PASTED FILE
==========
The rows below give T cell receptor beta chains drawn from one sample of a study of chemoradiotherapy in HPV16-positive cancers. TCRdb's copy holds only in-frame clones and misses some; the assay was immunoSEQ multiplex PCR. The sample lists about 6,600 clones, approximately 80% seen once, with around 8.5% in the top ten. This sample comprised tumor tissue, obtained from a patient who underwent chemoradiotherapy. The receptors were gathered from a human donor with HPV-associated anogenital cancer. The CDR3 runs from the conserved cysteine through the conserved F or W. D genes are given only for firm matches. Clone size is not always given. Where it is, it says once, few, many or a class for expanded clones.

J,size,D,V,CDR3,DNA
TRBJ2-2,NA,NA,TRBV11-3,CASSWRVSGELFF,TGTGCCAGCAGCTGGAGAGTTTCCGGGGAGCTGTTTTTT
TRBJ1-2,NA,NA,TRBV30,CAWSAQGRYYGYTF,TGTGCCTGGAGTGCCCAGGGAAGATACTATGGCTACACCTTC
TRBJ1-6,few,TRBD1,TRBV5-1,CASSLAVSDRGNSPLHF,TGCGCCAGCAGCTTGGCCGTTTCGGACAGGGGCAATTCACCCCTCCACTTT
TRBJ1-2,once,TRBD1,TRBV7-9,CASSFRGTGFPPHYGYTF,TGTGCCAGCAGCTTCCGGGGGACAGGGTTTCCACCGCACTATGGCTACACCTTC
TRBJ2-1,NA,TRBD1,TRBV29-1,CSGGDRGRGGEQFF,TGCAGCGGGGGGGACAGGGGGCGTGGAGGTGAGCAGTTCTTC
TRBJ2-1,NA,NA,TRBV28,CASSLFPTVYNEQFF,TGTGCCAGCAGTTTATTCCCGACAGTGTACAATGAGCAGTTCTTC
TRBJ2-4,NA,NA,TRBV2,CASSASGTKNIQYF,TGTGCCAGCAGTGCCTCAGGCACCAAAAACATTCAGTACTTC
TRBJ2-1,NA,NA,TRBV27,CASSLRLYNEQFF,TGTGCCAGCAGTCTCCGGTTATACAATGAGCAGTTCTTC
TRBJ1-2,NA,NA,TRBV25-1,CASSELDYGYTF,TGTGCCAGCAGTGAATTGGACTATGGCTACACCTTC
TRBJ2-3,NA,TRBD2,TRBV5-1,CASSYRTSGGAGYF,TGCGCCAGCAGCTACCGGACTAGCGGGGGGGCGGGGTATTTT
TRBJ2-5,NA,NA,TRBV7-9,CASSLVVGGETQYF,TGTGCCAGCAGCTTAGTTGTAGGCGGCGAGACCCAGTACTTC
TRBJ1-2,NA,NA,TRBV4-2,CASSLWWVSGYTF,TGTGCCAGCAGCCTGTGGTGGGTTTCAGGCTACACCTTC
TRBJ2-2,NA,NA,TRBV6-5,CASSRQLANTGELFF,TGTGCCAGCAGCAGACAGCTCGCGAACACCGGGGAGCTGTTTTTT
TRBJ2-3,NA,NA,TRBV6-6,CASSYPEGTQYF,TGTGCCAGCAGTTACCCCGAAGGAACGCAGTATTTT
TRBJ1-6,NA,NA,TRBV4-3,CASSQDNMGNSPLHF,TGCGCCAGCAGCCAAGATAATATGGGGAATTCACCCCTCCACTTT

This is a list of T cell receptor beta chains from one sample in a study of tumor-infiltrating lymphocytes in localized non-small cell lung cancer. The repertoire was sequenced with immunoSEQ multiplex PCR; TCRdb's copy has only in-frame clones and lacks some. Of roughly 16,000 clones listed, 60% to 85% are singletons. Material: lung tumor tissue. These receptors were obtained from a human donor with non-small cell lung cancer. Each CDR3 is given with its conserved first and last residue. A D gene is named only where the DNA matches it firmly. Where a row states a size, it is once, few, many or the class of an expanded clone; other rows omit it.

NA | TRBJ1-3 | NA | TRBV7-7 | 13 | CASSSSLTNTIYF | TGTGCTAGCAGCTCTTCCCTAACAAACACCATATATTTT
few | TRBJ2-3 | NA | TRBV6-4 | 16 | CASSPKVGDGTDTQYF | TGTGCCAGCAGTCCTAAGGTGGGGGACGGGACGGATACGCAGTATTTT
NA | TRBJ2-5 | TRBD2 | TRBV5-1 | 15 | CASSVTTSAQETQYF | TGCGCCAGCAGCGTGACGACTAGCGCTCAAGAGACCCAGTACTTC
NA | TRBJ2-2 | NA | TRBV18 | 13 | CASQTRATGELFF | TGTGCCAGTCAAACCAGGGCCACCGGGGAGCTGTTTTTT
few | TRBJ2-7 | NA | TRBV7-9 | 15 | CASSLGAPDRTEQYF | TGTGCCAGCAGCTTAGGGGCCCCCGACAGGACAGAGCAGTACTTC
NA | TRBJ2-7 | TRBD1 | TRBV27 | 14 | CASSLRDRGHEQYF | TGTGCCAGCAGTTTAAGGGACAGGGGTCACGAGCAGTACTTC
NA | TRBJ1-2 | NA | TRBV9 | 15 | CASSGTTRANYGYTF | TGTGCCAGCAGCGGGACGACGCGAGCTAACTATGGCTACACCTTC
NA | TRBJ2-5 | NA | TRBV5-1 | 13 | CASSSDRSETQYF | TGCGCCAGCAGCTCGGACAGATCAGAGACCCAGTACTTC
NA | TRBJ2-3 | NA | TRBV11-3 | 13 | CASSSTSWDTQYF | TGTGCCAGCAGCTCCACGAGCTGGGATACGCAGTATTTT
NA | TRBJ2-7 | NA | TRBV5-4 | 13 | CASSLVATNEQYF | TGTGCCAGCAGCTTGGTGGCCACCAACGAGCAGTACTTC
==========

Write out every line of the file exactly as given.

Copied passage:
The rows below give T cell receptor beta chains drawn from one sample of a study of chemoradiotherapy in HPV16-positive cancers. TCRdb's copy holds only in-frame clones and misses some; the assay was immunoSEQ multiplex PCR. The sample lists about 6,600 clones, approximately 80% seen once, with around 8.5% in the top ten. This sample comprised tumor tissue, obtained from a patient who underwent chemoradiotherapy. The receptors were gathered from a human donor with HPV-associated anogenital cancer. The CDR3 runs from the conserved cysteine through the conserved F or W. D genes are given only for firm matches. Clone size is not always given. Where it is, it says once, few, many or a class for expanded clones.

J,size,D,V,CDR3,DNA
TRBJ2-2,NA,NA,TRBV11-3,CASSWRVSGELFF,TGTGCCAGCAGCTGGAGAGTTTCCGGGGAGCTGTTTTTT
TRBJ1-2,NA,NA,TRBV30,CAWSAQGRYYGYTF,TGTGCCTGGAGTGCCCAGGGAAGATACTATGGCTACACCTTC
TRBJ1-6,few,TRBD1,TRBV5-1,CASSLAVSDRGNSPLHF,TGCGCCAGCAGCTTGGCCGTTTCGGACAGGGGCAATTCACCCCTCCACTTT
TRBJ1-2,once,TRBD1,TRBV7-9,CASSFRGTGFPPHYGYTF,TGTGCCAGCAGCTTCCGGGGGACAGGGTTTCCACCGCACTATGGCTACACCTTC
TRBJ2-1,NA,TRBD1,TRBV29-1,CSGGDRGRGGEQFF,TGCAGCGGGGGGGACAGGGGGCGTGGAGGTGAGCAGTTCTTC
TRBJ2-1,NA,NA,TRBV28,CASSLFPTVYNEQFF,TGTGCCAGCAGTTTATTCCCGACAGTGTACAATGAGCAGTTCTTC
TRBJ2-4,NA,NA,TRBV2,CASSASGTKNIQYF,TGTGCCAGCAGTGCCTCAGGCACCAAAAACATTCAGTACTTC
TRBJ2-1,NA,NA,TRBV27,CASSLRLYNEQFF,TGTGCCAGCAGTCTCCGGTTATACAATGAGCAGTTCTTC
TRBJ1-2,NA,NA,TRBV25-1,CASSELDYGYTF,TGTGCCAGCAGTGAATTGGACTATGGCTACACCTTC
TRBJ2-3,NA,TRBD2,TRBV5-1,CASSYRTSGGAGYF,TGCGCCAGCAGCTACCGGACTAGCGGGGGGGCGGGGTATTTT
TRBJ2-5,NA,NA,TRBV7-9,CASSLVVGGETQYF,TGTGCCAGCAGCTTAGTTGTAGGCGGCGAGACCCAGTACTTC
TRBJ1-2,NA,NA,TRBV4-2,CASSLWWVSGYTF,TGTGCCAGCAGCCTGTGGTGGGTTTCAGGCTACACCTTC
TRBJ2-2,NA,NA,TRBV6-5,CASSRQLANTGELFF,TGTGCCAGCAGCAGACAGCTCGCGAACACCGGGGAGCTGTTTTTT
TRBJ2-3,NA,NA,TRBV6-6,CASSYPEGTQYF,TGTGCCAGCAGTTACCCCGAAGGAACGCAGTATTTT
TRBJ1-6,NA,NA,TRBV4-3,CASSQDNMGNSPLHF,TGCGCCAGCAGCCAAGATAATATGGGGAATTCACCCCTCCACTTT

This is a list of T cell receptor beta chains from one sample in a study of tumor-infiltrating lymphocytes in localized non-small cell lung cancer. The repertoire was sequenced with immunoSEQ multiplex PCR; TCRdb's copy has only in-frame clones and lacks some. Of roughly 16,000 clones listed, 60% to 85% are singletons. Material: lung tumor tissue. These receptors were obtained from a human donor with non-small cell lung cancer. Each CDR3 is given with its conserved first and last residue. A D gene is named only where the DNA matches it firmly. Where a row states a size, it is once, few, many or the class of an expanded clone; other rows omit it.

NA | TRBJ1-3 | NA | TRBV7-7 | 13 | CASSSSLTNTIYF | TGTGCTAGCAGCTCTTCCCTAACAAACACCATATATTTT
few | TRBJ2-3 | NA | TRBV6-4 | 16 | CASSPKVGDGTDTQYF | TGTGCCAGCAGTCCTAAGGTGGGGGACGGGACGGATACGCAGTATTTT
NA | TRBJ2-5 | TRBD2 | TRBV5-1 | 15 | CASSVTTSAQETQYF | TGCGCCAGCAGCGTGACGACTAGCGCTCAAGAGACCCAGTACTTC
NA | TRBJ2-2 | NA | TRBV18 | 13 | CASQTRATGELFF | TGTGCCAGTCAAACCAGGGCCACCGGGGAGCTGTTTTTT
few | TRBJ2-7 | NA | TRBV7-9 | 15 | CASSLGAPDRTEQYF | TGTGCCAGCAGCTTAGGGGCCCCCGACAGGACAGAGCAGTACTTC
NA | TRBJ2-7 | TRBD1 | TRBV27 | 14 | CASSLRDRGHEQYF | TGTGCCAGCAGTTTAAGGGACAGGGGTCACGAGCAGTACTTC
NA | TRBJ1-2 | NA | TRBV9 | 15 | CASSGTTRANYGYTF | TGTGCCAGCAGCGGGACGACGCGAGCTAACTATGGCTACACCTTC
NA | TRBJ2-5 | NA | TRBV5-1 | 13 | CASSSDRSETQYF | TGCGCCAGCAGCTCGGACAGATCAGAGACCCAGTACTTC
NA | TRBJ2-3 | NA | TRBV11-3 | 13 | CASSSTSWDTQYF | TGTGCCAGCAGCTCCACGAGCTGGGATACGCAGTATTTT
NA | TRBJ2-7 | NA | TRBV5-4 | 13 | CASSLVATNEQYF | TGTGCCAGCAGCTTGGTGGCCACCAACGAGCAGTACTTC